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New Zealand PM to meet Modi: NSG, trade talks on the table

New Zealand Prime Minister John Key, who is on a second state visit to India in five years, will hold a one-to-one meeting with Prime Minister Narendra Modi to discuss growing bilateral relations on Wednesday.

india Updated: Oct 26, 2016 11:04 IST
Jayanth Jacob
New Zealand's Prime Minister John Key shakes hands with his Indian counterpart Narendra Modi during his ceremonial reception at the Rashtrapati Bhavan presidential palace in New Delhi on Wednesday.
New Zealand's Prime Minister John Key shakes hands with his Indian counterpart Narendra Modi during his ceremonial reception at the Rashtrapati Bhavan presidential palace in New Delhi on Wednesday.(REUTERS)

New Zealand Prime Minister John Key, who is on a second state visit to India in five years, will hold a one-to-one meeting with Prime Minister Narendra Modi to discuss growing bilateral relations on Wednesday.

Key last visited India in 2011. The last Indian PM to visit New Zealand was Rajiv Gandhi in 1986. President Pranab Mukherjee visited New Zealand early this year.

Here is what you need to know about India-New Zealand ties and issues that the two sides will discuss:

1. Nuclear Suppliers Group (NSG)

New Zealand is a member of the NSG, an elite club of 48 countries that deal in the trade of nuclear technology and fissile materials. New Zealand’s view is that there should be proper procedures laid out before the NSG adds new members. India needs to win over countries other than China such as New Zealand, Ireland, Austria, Brazil and South Africa to back its case to be a member of the NSG. India would seek New Zealand’s support for its NSG bid during Key’s visit.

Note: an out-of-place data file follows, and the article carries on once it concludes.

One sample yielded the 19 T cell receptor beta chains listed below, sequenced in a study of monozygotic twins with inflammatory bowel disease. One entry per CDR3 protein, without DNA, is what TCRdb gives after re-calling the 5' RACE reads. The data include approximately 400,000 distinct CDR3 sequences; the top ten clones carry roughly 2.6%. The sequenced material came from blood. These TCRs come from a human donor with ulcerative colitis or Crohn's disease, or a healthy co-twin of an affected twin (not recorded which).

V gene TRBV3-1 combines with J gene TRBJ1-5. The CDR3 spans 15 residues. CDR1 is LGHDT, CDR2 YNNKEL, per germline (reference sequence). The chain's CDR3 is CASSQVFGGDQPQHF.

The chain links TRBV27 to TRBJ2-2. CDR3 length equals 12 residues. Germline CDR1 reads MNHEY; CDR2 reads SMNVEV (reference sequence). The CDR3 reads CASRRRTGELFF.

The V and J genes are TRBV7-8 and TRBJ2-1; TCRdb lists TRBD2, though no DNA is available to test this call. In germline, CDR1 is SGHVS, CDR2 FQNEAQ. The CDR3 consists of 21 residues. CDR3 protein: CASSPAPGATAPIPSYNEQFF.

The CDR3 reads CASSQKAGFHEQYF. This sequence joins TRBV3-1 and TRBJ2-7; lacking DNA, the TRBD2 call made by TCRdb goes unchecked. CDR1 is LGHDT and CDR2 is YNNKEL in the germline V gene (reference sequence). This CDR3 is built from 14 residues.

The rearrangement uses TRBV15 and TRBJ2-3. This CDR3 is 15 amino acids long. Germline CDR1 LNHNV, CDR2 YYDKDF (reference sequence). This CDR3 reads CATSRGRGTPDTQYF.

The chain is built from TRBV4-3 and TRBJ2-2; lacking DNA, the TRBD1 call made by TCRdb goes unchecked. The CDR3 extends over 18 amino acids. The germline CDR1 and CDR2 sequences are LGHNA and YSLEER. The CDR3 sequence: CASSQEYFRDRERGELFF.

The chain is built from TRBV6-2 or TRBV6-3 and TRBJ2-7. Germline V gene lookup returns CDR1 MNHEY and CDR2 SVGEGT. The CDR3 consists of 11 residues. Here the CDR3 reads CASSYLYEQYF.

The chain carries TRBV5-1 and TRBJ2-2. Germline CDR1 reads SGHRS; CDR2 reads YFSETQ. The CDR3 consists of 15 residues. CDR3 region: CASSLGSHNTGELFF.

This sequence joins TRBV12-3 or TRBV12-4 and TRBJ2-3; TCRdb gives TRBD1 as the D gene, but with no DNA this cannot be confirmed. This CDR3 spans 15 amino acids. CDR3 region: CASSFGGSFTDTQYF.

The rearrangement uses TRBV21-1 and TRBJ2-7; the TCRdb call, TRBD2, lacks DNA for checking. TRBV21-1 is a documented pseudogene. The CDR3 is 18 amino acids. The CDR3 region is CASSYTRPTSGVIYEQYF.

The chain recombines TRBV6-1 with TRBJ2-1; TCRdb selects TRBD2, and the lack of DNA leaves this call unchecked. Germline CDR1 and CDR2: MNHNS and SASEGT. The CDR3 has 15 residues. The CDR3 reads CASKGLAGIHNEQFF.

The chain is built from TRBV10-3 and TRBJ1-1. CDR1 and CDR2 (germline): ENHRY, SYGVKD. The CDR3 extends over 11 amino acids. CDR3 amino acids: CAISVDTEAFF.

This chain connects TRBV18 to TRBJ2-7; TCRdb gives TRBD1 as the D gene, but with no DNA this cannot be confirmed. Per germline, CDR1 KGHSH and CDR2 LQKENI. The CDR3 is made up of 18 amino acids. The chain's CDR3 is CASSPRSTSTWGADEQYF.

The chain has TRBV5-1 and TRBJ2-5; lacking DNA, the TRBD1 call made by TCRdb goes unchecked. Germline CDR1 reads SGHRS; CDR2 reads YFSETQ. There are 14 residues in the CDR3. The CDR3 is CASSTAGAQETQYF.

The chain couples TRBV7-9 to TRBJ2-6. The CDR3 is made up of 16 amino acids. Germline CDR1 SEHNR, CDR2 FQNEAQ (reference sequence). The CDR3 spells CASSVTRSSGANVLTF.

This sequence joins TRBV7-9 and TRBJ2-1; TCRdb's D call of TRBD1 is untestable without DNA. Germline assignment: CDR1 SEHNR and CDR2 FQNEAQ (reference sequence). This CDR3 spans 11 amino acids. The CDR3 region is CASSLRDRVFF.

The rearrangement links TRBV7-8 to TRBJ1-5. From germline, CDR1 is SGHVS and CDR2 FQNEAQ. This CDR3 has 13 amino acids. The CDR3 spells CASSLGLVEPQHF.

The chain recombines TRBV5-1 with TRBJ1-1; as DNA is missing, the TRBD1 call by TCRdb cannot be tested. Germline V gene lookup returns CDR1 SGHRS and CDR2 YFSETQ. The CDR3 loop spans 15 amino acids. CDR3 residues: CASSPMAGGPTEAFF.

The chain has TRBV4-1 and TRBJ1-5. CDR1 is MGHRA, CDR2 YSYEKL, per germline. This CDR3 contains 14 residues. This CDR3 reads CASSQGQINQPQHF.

2. Trade and investment

The total bilateral trade (both in goods and services) amounted to $1.45 billion. The two countries are engaged in the negotiations of two pacts to further trade and investment. A Free Trade Agreement discussions were launched in 2010 and it is going on. India, New Zealand and other 14 countries are also negotiating a regional trade pact known as Regional Comprehensive Economic Partnership (RCEP).

Around 83% of New Zealand’s electricity production comes from renewable sources which is expected to go up by 90% by 2025. Renewable energy is one area where India is looking for new partnerships. ONGC has bagged a contract for hydrocarbon exploration contract along the Taranaki coast in New Zealand’s North Island in 2014.

3. Students/migration/Indian origin people

Four percent of New Zealand’s population is Indian origin. The Indian diaspora is estimated to be 1.75 lakh. There are 29,000 Indian students who study in the country. Their number was 4,600 in 2008. India is also the largest source of skilled migration to New Zealand.